Attributing the source of an attack is, unfortunately, not always a reliable art as there are many standard ways to hide one’s location in the world and obfuscate one’s fingerprints.

[Note – I have a degree in computer science and one of my graduate degrees is in software engineering.]

Hackers may be seeking access to private data, or to install their own ad/malware distribution systems on servers, or to install botnets, or to insert web links to influence search engine result placement – and on and on.

Some of the hacks could have originated from governments or from “script kiddies” (usually young people who download and run hacking tools) or criminal operations. The linked AP article argues that it takes teams of people, able to speak multiple languages, to interpret collected data, suggesting these hacks must be from government agencies. Apparently they have not heard of crowd-sourced projects that have contributors all over the world – hackers do this too.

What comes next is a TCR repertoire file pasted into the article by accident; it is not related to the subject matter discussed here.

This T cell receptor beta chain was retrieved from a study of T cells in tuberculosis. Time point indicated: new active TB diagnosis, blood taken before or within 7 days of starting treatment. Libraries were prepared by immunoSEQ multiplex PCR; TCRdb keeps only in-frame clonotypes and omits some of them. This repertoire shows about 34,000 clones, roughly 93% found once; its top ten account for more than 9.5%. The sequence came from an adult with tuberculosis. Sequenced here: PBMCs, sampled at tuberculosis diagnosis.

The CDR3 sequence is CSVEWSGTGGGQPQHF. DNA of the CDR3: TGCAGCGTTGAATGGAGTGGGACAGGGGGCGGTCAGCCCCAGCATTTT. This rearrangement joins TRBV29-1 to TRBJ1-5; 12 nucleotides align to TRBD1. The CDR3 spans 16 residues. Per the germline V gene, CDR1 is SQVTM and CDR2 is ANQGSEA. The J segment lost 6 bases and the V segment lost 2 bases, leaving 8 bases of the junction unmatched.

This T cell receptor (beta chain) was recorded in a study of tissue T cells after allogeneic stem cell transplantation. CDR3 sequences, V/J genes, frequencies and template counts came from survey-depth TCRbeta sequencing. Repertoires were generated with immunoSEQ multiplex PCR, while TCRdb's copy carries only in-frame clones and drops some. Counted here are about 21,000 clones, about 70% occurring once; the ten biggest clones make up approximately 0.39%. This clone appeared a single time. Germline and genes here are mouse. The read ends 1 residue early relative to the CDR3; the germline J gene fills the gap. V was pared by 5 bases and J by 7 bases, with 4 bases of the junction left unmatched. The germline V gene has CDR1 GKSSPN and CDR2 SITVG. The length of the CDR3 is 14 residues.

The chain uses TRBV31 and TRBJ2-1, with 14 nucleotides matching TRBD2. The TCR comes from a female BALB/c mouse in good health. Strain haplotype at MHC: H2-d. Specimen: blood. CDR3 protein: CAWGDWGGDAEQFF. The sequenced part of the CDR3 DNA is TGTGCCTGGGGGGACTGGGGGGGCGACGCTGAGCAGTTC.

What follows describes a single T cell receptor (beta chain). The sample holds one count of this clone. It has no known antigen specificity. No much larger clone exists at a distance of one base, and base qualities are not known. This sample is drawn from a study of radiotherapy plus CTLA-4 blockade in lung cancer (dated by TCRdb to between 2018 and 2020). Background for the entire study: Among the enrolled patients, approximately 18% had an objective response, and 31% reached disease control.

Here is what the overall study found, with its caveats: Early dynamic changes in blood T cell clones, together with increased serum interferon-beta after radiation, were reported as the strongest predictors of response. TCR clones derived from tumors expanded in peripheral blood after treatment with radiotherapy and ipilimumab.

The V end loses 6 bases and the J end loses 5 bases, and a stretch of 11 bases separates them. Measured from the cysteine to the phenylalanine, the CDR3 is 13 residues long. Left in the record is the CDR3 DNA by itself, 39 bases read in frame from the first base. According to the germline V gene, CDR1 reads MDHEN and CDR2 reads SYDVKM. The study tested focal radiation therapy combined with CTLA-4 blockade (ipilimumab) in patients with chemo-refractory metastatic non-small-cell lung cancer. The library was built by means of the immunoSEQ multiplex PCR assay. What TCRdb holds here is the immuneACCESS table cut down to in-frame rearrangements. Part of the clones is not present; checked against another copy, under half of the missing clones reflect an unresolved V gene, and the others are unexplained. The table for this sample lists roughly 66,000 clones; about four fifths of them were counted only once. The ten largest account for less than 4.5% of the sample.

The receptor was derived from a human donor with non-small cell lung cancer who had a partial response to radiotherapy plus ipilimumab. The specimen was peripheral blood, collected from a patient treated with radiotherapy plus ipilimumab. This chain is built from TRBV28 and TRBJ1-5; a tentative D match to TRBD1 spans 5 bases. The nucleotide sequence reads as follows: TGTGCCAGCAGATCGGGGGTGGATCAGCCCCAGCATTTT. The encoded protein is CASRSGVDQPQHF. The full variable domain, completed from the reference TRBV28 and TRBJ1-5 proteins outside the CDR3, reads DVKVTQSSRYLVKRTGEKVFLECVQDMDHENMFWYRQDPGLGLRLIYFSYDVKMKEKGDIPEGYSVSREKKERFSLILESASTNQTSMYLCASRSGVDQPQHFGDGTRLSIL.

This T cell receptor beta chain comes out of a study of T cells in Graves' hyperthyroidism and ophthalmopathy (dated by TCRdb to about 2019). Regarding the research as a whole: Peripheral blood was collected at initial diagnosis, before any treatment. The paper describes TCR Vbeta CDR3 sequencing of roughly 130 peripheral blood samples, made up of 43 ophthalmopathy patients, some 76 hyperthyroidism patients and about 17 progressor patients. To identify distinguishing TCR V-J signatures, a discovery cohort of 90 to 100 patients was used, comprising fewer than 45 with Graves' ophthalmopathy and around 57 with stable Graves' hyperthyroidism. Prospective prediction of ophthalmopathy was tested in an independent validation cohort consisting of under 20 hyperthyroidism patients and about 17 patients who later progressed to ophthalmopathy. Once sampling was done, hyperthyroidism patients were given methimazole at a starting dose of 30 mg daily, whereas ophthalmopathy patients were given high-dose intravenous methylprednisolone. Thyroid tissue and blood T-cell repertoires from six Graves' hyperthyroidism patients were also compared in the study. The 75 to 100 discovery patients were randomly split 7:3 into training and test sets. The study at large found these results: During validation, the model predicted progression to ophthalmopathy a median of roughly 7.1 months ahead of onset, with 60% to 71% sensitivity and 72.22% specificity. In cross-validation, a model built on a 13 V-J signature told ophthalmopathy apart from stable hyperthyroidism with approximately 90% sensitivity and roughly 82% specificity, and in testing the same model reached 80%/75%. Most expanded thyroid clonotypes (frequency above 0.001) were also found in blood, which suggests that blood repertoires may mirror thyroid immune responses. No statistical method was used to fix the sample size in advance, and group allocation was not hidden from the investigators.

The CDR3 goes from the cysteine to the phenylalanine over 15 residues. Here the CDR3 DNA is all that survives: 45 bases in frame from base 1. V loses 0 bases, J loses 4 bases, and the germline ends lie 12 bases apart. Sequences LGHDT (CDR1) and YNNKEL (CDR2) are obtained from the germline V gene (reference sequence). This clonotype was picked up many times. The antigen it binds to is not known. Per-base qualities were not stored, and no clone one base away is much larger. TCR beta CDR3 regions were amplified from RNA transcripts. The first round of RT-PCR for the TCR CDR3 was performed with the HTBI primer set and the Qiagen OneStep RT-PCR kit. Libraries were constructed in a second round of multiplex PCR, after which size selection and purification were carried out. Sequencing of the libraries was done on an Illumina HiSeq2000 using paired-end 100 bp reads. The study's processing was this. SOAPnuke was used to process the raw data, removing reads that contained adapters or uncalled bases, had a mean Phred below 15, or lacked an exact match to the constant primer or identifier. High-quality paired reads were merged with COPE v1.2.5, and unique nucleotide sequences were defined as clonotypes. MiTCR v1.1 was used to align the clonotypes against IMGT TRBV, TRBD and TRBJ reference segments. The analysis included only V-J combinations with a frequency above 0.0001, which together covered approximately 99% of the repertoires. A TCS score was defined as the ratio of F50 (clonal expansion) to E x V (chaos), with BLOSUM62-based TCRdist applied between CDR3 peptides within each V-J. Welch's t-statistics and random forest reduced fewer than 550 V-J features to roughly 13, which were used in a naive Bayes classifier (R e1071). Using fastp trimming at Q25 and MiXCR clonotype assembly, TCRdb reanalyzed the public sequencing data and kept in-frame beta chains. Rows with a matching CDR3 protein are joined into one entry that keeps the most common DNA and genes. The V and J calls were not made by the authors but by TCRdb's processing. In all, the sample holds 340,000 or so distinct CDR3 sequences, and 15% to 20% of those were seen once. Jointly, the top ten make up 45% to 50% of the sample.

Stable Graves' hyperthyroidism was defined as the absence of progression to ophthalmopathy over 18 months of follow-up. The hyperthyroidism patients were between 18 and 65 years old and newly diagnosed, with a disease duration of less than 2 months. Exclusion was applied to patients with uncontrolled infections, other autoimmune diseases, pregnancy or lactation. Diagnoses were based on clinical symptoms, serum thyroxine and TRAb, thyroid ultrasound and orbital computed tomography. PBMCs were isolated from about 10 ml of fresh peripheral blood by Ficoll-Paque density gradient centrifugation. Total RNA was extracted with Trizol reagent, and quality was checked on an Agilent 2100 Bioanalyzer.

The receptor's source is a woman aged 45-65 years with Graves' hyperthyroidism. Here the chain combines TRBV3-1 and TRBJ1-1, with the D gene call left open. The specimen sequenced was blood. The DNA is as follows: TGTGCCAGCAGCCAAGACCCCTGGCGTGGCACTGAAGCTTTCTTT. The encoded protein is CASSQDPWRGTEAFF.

The point is: hacking is way, way, way more widespread than most realize. Similarly, propaganda operations are way, way, way more widespread.

Propaganda and fake news, whether it originates in Russia or originates from U.S. based organizations is doing what propaganda does – it is attempting to manipulate you to adopt someone’s agenda.

Social media has expanded the opportunity for propaganda. Once upon a time, propagandists needed to own or rent printing presses and broadcast licenses. Today the barriers to entry are non-existent – just create a free account on Twitter and Facebook and you are in business!